Here we have a good look on the inside with fresh bedding.  The girls really like to lay up in the loft so I make sure to have lots of bedding up there so they can make a nice little nest.

I had made a nice nesting box for them but they didn't like it and never used it so I just took it out.

 I have since added a Thermocube plug to the heat lamp and a timer to the full spectrum light.  We had a very long cold snap where temperature we dipping into the negative teens so the heat lamp was on pretty much all the time and the girls didn't mind, however it's warmed up into the 20's and now the coop is way to hot for them, it's very well insulated..  As a matter of fact the last few nights Apocalypse has chosen to roost outside and sleep.
Here you can see the Thermocube and the light with timer.  I still think at our current temperatures the coops too hot with just the laying light. I've toyed with putting in a full spectrum fluorescent bulb in the light and let the Thermocube and heat lamp do their thing.

And of course this is what makes it all worth it.

Saturday, December 8, 2012

Building a Barn or a shed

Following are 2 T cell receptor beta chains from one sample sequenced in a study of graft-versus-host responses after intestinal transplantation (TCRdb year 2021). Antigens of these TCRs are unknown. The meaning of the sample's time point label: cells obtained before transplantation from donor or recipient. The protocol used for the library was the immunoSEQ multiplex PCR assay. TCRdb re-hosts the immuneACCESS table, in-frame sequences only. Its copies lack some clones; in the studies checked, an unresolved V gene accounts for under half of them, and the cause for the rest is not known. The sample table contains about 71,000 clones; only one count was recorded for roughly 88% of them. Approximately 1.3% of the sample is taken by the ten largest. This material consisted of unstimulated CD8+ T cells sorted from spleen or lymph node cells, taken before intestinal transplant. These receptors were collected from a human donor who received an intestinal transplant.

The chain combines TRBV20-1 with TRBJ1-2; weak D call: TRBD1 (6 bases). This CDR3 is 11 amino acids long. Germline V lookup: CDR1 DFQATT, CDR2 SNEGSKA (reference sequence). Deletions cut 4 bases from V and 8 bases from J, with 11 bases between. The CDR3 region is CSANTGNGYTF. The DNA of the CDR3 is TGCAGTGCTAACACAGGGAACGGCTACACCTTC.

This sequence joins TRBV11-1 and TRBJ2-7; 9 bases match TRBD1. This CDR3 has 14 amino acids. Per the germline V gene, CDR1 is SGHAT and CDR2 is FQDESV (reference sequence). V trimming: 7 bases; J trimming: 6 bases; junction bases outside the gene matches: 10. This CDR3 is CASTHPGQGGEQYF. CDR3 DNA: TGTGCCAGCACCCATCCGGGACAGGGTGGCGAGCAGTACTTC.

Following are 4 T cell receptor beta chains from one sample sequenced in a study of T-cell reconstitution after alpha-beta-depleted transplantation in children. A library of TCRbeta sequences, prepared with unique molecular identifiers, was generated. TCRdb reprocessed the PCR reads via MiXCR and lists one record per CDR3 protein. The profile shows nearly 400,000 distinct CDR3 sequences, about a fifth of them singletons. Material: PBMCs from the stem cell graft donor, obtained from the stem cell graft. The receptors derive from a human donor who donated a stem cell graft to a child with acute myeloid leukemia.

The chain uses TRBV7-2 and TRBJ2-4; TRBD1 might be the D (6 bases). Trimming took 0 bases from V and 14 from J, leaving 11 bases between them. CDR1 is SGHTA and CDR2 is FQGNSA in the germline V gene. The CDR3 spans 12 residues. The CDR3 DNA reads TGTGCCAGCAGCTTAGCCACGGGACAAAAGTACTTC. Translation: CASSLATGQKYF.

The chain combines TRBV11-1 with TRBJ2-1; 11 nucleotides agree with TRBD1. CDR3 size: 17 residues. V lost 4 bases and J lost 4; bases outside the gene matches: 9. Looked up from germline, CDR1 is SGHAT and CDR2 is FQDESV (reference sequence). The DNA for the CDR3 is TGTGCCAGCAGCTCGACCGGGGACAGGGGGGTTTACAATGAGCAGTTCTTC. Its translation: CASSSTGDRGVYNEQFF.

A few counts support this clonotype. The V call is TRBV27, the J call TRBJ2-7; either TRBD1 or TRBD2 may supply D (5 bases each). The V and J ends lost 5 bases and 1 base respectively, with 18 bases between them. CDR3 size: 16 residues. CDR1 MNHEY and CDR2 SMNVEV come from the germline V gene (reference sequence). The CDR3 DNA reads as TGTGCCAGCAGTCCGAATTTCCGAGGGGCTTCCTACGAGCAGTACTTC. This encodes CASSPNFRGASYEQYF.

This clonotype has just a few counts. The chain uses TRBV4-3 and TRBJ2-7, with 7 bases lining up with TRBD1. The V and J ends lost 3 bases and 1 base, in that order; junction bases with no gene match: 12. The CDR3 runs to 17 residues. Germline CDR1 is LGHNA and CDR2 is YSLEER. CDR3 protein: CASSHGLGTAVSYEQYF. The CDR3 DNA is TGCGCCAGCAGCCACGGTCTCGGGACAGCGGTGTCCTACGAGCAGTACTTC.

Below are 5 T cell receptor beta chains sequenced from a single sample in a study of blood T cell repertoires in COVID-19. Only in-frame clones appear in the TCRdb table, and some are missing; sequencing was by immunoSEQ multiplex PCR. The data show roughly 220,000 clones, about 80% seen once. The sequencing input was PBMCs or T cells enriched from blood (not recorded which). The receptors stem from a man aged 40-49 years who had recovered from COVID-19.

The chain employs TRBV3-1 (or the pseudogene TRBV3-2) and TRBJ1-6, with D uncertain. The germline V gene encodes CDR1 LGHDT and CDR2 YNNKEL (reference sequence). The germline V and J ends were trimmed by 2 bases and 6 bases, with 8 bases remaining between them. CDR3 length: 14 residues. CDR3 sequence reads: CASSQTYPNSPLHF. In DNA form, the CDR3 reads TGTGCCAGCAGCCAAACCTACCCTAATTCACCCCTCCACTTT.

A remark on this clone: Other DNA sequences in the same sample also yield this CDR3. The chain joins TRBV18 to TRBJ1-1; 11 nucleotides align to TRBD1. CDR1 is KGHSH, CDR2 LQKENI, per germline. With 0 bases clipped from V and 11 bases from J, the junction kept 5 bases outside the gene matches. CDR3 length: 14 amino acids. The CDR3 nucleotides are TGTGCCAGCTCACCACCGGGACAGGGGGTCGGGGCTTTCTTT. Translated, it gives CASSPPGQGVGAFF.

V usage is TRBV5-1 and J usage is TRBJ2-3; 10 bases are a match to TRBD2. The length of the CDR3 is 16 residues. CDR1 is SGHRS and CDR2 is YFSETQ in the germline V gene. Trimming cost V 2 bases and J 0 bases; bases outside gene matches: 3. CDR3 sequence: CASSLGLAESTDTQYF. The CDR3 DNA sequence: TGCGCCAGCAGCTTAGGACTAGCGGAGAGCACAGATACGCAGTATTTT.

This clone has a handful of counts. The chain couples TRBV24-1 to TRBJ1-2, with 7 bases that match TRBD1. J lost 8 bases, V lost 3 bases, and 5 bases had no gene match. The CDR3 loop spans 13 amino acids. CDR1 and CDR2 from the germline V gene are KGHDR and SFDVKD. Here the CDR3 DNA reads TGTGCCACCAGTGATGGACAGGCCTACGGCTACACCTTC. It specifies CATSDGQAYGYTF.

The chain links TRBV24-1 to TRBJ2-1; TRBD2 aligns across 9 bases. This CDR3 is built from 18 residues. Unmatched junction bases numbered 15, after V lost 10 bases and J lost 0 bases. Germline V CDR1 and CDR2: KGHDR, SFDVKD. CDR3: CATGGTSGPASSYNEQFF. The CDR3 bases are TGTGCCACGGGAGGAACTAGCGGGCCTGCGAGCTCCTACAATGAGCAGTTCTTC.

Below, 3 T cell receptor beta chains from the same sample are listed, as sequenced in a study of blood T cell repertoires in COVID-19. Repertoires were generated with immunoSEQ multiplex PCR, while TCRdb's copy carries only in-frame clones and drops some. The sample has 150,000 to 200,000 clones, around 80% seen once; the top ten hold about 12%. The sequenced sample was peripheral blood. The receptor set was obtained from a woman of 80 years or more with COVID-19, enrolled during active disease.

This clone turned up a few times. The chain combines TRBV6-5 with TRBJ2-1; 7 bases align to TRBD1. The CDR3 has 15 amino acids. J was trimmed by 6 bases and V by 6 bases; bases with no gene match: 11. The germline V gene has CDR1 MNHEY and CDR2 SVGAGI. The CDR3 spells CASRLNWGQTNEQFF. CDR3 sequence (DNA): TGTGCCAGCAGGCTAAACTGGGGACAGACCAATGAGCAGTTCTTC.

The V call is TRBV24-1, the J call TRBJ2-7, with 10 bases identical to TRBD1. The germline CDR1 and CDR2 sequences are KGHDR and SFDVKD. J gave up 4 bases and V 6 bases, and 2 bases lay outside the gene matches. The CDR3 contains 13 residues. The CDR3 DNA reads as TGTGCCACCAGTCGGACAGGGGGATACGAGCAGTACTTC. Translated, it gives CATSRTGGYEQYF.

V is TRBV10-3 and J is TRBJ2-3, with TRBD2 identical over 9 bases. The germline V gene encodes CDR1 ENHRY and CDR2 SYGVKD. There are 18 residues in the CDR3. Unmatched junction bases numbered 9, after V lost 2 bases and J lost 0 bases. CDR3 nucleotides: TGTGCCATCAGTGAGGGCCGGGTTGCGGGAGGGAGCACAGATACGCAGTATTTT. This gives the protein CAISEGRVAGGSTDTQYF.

Alright not quite a barn.  I decided when we were first talking about getting some chickens that I might need an outside space to store chicken stuff, ie feed, grit, oystershells, bedding, ect ect.  So back in May 2012 I started planning on added a small lean too shed to the back our main shed.

I've been pretty lucky finding a great free source of quality non treated wood to build with.  It just takes a little time to clean the boards and pull out staples and you have a nice 1x4 piece of pine of varying lengths.

Anyways I had worked up my design, which sadly I've disposed of and decided on a one large door side and a two door multilevel side.

Started off building the base and side walls. I wasn't too concerened about gaps. I just wanted a water tight, sturdy shed.

Next I added the front frame.  See I've got my big door side and two smaller door side.

Here's a straight on shot of the front.  And my trusty Dewalt 18v cordless. One of the best investments I've ever made.

Next I added the floors and shelf

Then slowly added the outside planking for the walls.